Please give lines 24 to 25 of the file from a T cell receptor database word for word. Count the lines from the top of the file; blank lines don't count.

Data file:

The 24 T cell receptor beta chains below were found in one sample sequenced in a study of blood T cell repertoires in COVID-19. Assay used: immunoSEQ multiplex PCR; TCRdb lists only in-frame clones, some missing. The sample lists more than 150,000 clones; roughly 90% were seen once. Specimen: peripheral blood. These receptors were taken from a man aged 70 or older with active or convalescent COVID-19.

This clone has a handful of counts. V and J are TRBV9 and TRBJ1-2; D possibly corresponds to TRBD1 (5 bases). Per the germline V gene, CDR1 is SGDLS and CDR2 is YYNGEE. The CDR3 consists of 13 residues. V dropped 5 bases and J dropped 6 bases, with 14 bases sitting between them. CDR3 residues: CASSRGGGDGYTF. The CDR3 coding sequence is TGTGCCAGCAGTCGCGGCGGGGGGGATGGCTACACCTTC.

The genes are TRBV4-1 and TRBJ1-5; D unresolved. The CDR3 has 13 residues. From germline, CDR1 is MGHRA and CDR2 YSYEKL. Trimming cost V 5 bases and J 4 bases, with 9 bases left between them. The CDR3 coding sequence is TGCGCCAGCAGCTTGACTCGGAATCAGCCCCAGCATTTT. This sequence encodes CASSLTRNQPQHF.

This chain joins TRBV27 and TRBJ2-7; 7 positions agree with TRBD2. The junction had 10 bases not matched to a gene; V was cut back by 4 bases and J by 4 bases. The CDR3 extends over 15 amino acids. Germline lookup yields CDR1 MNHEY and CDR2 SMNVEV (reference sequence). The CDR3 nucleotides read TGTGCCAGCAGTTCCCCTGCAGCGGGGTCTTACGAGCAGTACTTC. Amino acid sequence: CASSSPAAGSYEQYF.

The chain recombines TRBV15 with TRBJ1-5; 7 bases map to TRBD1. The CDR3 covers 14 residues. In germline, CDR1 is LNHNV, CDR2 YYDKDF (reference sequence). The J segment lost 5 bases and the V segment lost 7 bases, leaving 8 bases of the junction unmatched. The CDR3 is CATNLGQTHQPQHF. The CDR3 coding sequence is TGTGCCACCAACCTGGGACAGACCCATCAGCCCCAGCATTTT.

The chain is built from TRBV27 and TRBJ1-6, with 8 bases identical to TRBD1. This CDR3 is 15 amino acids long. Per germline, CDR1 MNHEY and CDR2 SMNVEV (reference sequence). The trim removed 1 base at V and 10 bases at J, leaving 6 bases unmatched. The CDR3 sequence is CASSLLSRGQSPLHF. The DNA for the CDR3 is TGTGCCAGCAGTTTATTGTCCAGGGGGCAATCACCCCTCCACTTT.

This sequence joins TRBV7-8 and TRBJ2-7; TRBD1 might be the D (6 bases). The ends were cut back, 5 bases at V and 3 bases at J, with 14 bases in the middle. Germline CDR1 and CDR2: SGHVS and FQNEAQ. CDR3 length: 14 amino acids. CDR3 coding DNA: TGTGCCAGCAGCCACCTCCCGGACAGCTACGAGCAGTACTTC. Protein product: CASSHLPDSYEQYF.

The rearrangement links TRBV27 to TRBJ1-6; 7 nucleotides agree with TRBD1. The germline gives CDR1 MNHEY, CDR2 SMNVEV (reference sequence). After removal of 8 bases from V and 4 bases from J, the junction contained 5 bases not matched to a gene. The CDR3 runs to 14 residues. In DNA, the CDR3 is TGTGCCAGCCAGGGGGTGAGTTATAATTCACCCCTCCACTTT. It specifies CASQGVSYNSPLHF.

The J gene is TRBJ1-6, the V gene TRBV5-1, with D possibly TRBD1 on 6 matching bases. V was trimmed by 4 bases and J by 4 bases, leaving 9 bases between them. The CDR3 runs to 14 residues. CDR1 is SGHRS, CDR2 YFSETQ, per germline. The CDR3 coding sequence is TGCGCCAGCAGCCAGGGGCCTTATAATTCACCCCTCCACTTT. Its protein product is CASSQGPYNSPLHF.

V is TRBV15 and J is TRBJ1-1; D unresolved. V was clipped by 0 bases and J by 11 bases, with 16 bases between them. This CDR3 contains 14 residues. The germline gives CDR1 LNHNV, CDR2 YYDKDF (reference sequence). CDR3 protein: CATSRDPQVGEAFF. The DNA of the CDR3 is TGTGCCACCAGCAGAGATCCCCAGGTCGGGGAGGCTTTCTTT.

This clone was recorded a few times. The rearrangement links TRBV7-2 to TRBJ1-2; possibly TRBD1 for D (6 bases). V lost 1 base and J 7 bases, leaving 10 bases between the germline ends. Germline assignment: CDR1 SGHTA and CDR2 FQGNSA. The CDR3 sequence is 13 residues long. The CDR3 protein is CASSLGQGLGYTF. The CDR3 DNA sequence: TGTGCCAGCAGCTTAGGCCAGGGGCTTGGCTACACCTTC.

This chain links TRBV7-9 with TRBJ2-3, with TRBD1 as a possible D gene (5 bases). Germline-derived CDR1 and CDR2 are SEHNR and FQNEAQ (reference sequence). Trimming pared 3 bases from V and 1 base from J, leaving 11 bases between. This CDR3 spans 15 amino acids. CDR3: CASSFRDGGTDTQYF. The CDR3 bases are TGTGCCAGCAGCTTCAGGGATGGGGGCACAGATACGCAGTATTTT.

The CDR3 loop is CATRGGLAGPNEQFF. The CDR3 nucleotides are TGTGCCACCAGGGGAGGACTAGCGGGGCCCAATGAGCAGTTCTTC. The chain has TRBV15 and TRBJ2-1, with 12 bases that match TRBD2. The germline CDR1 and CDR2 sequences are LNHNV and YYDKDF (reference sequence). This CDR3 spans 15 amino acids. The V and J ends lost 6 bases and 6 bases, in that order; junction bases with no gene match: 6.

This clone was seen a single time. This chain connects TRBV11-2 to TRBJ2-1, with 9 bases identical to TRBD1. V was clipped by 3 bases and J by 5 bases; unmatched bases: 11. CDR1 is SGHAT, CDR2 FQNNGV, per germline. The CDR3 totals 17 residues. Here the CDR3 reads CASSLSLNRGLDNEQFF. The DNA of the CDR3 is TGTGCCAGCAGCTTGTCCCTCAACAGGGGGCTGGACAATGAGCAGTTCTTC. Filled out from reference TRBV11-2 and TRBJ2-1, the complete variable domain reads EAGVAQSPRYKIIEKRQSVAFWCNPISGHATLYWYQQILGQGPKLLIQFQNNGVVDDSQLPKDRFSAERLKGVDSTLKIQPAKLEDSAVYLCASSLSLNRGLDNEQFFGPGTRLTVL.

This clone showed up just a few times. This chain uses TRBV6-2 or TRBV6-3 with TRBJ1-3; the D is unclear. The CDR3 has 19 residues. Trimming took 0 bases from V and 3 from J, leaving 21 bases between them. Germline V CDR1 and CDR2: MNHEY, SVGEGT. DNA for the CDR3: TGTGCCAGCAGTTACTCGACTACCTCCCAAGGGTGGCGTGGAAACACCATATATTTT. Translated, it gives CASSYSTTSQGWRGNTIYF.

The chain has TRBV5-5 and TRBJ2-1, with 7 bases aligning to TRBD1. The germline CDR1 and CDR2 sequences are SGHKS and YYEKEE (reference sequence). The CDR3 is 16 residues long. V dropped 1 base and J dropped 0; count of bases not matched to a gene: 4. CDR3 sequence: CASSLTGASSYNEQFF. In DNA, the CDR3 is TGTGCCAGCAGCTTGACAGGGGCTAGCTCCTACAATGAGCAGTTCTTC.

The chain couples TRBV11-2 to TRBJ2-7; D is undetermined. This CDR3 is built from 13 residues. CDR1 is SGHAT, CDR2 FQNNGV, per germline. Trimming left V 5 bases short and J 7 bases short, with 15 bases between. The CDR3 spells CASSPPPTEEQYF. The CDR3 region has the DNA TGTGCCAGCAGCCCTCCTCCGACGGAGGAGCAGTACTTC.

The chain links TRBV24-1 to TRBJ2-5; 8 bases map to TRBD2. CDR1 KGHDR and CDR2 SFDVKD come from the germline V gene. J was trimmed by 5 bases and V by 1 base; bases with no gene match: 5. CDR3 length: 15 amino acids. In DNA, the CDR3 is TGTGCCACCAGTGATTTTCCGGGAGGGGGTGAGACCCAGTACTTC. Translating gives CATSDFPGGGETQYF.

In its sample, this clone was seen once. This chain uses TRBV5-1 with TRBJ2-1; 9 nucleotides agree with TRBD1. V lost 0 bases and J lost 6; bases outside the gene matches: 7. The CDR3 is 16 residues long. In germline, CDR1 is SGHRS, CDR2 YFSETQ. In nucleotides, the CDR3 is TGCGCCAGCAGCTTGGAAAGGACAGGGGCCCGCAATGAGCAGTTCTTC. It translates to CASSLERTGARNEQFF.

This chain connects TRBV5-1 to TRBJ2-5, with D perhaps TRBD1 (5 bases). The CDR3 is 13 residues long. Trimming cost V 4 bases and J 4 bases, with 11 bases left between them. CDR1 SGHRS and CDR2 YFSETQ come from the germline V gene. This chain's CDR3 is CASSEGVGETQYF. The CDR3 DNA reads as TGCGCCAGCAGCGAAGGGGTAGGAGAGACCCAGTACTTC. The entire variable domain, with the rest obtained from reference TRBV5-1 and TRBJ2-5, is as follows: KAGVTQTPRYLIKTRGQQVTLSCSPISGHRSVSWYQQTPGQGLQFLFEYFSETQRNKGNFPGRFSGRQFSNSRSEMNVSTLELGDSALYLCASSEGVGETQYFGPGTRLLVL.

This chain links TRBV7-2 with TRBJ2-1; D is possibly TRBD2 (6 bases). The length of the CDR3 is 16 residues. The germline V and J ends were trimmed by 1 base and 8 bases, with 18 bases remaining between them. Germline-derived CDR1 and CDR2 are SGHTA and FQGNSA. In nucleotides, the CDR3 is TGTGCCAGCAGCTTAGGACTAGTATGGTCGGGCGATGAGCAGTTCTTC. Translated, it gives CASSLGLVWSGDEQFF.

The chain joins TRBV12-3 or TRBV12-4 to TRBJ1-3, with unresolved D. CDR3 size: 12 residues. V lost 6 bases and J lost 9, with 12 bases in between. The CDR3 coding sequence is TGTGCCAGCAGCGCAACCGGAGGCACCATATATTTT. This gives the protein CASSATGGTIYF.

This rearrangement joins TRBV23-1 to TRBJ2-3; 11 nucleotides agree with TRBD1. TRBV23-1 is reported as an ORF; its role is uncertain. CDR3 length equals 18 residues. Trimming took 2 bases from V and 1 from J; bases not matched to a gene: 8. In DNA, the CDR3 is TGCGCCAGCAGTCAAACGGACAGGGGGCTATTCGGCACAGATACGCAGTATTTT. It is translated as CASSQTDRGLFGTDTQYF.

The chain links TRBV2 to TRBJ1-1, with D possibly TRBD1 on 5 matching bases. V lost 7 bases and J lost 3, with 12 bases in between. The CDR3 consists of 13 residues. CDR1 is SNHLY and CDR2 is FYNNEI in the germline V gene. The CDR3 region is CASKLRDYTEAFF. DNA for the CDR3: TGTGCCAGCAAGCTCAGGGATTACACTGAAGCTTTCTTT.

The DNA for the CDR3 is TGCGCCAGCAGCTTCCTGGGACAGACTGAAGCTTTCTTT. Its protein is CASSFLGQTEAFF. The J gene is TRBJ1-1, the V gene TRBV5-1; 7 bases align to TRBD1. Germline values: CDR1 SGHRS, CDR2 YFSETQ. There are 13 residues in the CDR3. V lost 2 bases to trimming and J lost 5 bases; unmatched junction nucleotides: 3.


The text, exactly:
The chain links TRBV2 to TRBJ1-1, with D possibly TRBD1 on 5 matching bases. V lost 7 bases and J lost 3, with 12 bases in between. The CDR3 consists of 13 residues. CDR1 is SNHLY and CDR2 is FYNNEI in the germline V gene. The CDR3 region is CASKLRDYTEAFF. DNA for the CDR3: TGTGCCAGCAAGCTCAGGGATTACACTGAAGCTTTCTTT.

The DNA for the CDR3 is TGCGCCAGCAGCTTCCTGGGACAGACTGAAGCTTTCTTT. Its protein is CASSFLGQTEAFF. The J gene is TRBJ1-1, the V gene TRBV5-1; 7 bases align to TRBD1. Germline values: CDR1 SGHRS, CDR2 YFSETQ. There are 13 residues in the CDR3. V lost 2 bases to trimming and J lost 5 bases; unmatched junction nucleotides: 3.